Aaron Van Pelt's blog

Aaron Van Pelt's blog

Fun things to hear from the field: the Greenland field season is underway!

Palette after combat offload at NEEM

I just got an email from our customer Hans Christian Steen-Larsen who is at NEEM:

"Greetings from NEEM where I'm setting up my vapor system once again. This time I have the Picarro from France - the serial number is HBDS012. The good things was that the analyzer started up right away after having been combat off-loaded on the put in flight (open snow landing)."

"Picarro’s Believe It or NOT!" The Top Ten Weirdest Samples Ever Run Through Our Analyzers

Jack Palance "Believe it... or NOT!"

Our customers often measure some unusual things with our instruments. Liquids, gases and solids of all types, from deep sea vent water to bat breath to moth wings. We've collected a list of the weirdest… and we’ve added a few of our own as well as a few that we just made up. See if you can spot the fake analyses!

Picarro Surveyor™ for Natural Gas: Rapid, Accurate Leak Detection for Improved Safety; PG&E - First Utility to Deploy Technology

Nick Stavropoulos

In January, Picarro introduced a first-of-its-kind solution for natural gas pipeline leak detection and measurement, based on our new series of methane isotope analyzers. The new solution, called the Picarro Surveyor™ for Natural Gas Leaks, measures methane plumes in the air, maps them, and then immediately alerts users and repair teams upon leak detection in real-time while traveling at normal driving speeds.

Quarterly Featured Picarro Coolest Remote Sites

Coast Guard icebreaker Healy

It's commonly said here at Picarro that our customers have more interesting lives than we do -- we're always receiving fantastic photos of someone with one of our instruments in some remote and often idyllic field location. We thought it would be fun to periodically share some of the amazing locations where our customers are doing field work. Here are the five that we've come up with this quarter including links to their research sites and a few selected photos (mouse over photos for captions): 

Picarro Technology Innovation Update: How Fundamental Improvements to the CRDS Cavity Vastly Enhances Performance

photo-45.JPG

In my role as an Applications Scientist here at Picarro, I’m always getting questions from customers like, “So what’s new?” and “What new technology breakthroughs are you guys working on?” To better address these questions, I spoke with Picarro Senior System Engineer Dr. Yonggang He about the recent technology innovations that have enabled us to boost the performance of our isotopic carbon analyzers. Here’s a bit of our discussion:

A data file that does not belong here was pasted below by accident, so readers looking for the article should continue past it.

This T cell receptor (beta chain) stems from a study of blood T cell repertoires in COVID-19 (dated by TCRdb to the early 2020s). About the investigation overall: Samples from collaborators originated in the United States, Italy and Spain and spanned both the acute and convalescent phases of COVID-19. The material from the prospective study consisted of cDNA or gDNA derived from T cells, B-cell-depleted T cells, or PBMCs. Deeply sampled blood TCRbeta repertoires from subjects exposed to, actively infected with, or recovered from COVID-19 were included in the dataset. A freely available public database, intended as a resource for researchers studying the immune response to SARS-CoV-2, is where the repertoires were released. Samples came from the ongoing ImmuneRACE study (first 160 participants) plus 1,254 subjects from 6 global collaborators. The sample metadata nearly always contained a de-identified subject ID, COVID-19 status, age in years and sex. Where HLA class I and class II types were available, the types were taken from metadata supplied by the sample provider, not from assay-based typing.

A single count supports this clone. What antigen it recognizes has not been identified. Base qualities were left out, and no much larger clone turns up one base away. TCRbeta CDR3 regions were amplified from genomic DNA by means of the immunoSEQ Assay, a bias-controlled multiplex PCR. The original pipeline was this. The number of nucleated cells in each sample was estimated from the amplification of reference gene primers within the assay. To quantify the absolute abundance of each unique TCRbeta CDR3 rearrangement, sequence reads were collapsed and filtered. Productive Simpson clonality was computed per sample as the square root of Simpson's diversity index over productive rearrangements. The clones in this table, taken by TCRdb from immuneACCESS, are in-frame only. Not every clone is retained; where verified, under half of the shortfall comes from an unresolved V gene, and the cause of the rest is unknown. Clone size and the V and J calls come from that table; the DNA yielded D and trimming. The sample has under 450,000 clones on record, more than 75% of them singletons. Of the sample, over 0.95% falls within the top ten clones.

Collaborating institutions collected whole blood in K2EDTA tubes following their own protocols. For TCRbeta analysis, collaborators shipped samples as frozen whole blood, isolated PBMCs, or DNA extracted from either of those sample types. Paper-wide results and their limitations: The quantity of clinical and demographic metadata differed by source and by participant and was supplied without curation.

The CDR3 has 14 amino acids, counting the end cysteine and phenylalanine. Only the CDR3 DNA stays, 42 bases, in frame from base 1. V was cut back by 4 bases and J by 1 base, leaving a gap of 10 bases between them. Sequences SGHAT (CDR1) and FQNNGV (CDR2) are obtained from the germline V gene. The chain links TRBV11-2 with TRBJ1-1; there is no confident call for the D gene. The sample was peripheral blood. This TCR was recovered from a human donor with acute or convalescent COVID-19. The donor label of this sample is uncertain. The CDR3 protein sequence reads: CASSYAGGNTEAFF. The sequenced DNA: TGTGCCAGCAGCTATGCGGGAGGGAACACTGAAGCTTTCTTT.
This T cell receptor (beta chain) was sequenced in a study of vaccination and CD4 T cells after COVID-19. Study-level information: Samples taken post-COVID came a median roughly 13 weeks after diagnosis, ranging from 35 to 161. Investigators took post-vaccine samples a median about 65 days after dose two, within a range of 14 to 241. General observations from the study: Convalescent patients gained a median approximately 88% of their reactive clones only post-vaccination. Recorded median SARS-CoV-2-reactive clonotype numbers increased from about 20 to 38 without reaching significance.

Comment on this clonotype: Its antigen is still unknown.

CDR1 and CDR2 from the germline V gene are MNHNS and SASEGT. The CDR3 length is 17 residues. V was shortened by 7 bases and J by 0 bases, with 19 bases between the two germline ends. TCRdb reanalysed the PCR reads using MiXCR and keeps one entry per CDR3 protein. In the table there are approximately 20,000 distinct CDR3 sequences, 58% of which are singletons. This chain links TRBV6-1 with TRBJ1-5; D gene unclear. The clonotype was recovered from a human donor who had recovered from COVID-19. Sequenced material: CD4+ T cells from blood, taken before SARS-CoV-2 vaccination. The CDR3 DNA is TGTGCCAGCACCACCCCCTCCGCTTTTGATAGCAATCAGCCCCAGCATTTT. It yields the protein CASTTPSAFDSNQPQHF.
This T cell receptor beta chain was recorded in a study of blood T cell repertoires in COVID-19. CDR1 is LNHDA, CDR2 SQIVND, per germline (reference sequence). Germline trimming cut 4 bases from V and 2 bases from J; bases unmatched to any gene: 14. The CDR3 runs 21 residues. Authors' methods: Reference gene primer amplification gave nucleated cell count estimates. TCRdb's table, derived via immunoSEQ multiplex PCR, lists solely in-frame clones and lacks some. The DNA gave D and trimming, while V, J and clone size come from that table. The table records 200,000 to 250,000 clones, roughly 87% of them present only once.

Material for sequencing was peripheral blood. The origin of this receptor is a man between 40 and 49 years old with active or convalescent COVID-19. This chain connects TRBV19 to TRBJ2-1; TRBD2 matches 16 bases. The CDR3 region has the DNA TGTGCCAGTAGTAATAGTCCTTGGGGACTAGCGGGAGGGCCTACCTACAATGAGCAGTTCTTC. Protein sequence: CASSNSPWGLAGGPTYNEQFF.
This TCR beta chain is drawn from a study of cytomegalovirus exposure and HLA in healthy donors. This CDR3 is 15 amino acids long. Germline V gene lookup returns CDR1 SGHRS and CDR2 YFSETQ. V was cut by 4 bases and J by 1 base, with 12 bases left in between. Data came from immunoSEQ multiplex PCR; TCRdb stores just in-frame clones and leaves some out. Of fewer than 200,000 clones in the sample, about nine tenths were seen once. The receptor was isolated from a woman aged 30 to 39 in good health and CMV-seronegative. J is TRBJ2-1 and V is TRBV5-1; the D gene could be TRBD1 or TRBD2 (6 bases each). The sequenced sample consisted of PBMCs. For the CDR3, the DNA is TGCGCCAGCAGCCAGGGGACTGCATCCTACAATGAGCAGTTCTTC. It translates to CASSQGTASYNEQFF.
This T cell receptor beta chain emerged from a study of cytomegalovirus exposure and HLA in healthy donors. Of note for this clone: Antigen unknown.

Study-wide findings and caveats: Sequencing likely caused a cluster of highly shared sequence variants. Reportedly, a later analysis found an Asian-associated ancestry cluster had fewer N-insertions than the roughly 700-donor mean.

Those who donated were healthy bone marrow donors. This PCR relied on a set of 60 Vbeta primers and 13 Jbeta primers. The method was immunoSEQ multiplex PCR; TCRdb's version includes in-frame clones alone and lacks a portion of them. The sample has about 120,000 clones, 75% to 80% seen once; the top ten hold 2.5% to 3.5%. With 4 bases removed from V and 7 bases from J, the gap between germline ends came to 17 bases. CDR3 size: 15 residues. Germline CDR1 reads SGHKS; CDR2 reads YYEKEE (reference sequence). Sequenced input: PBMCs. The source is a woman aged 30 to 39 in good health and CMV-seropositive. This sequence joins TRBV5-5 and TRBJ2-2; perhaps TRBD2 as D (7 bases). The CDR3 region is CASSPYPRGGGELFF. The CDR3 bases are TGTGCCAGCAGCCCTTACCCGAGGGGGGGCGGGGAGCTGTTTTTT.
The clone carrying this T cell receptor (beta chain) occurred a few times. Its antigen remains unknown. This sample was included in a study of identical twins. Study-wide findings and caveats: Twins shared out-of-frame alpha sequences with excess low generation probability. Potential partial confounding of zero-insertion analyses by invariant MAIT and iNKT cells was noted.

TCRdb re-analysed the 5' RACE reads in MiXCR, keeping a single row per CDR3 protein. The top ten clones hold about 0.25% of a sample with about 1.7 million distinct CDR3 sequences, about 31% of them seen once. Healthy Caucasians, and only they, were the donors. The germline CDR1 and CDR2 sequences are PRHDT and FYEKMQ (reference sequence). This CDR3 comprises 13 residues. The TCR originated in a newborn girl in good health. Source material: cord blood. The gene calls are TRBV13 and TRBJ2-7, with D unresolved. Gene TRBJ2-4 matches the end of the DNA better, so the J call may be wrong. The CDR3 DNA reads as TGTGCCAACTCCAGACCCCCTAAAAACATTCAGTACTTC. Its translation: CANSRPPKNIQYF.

A deeper look into Picarro's technology -- and California cuisine!

Benoit rings the bell -- 3 new orders from LSCE!

Editor’s note: This post comes to us from Benoit Wastine from the Laboratoire des Sciences du Climat et de l’Environnement (LSCE/IPSL) CEA-CNRS-UVSQ in France.  http://www.lsce.ipsl.fr/en/

Notes from the field: Picarro visit to the North Greenland Eemian Ice Core Drilling camp (NEEM)

LC-130 at NEEM

As I write this, I’m sitting on a ski-equipped LC-130 Hercules cargo plane from the New York Air National Guard’s 109th Airlift Wing, flying over Greenland, having just taken off from the NEEM camp at 77°N latitude where the sun is up 24 hours a day.

European Geosciences Union General Assembly 2011 -- impressions

Picarro booth at EGU 2011 in Vienna

Several of us from Picarro spent a week in Vienna talking to scientists from all around the world. For those of us "manning the booth," conferences like EGU and AGU are both exciting and exhausting -- getting the instruments shipped, setting up the demonstrations, daily on our feet, engaged in conversations. You can see in the thumbnail picture here that it was busy -- it was like that all day, every day of the meeting.

Business cards and instruments

Names and information blurred to protect the innocent

Recognize this? You could take a picture like this in almost any lab around the world. Carefully taped on the front of a tremendously expensive, state of the art piece of equipment, a little rectangle of paper with the name and number of the person to call when the darn thing breaks. You can find these cards everywhere -  in research institution, industrial plants, academic labs. Sometimes the card is yellowed with age, or covered with amendments, additional numbers, and notes on how to make the darn thing work.

Being a productive member of the measurement community

We're in an interesting spot, providing instruments to such a wide variety of folks – we have thought leaders in the greenhouse gas and isotope world who have years of experience using and development their own instruments and measurement methods. On the other end, we have entering undergraduate students who find themselves in front of one of our analyzers – and being able to produce data with it with virtually no training, since the instruments are easy to use and reasonably inexpensive relative to earlier technology… and that’s a good thing, though there are caveats.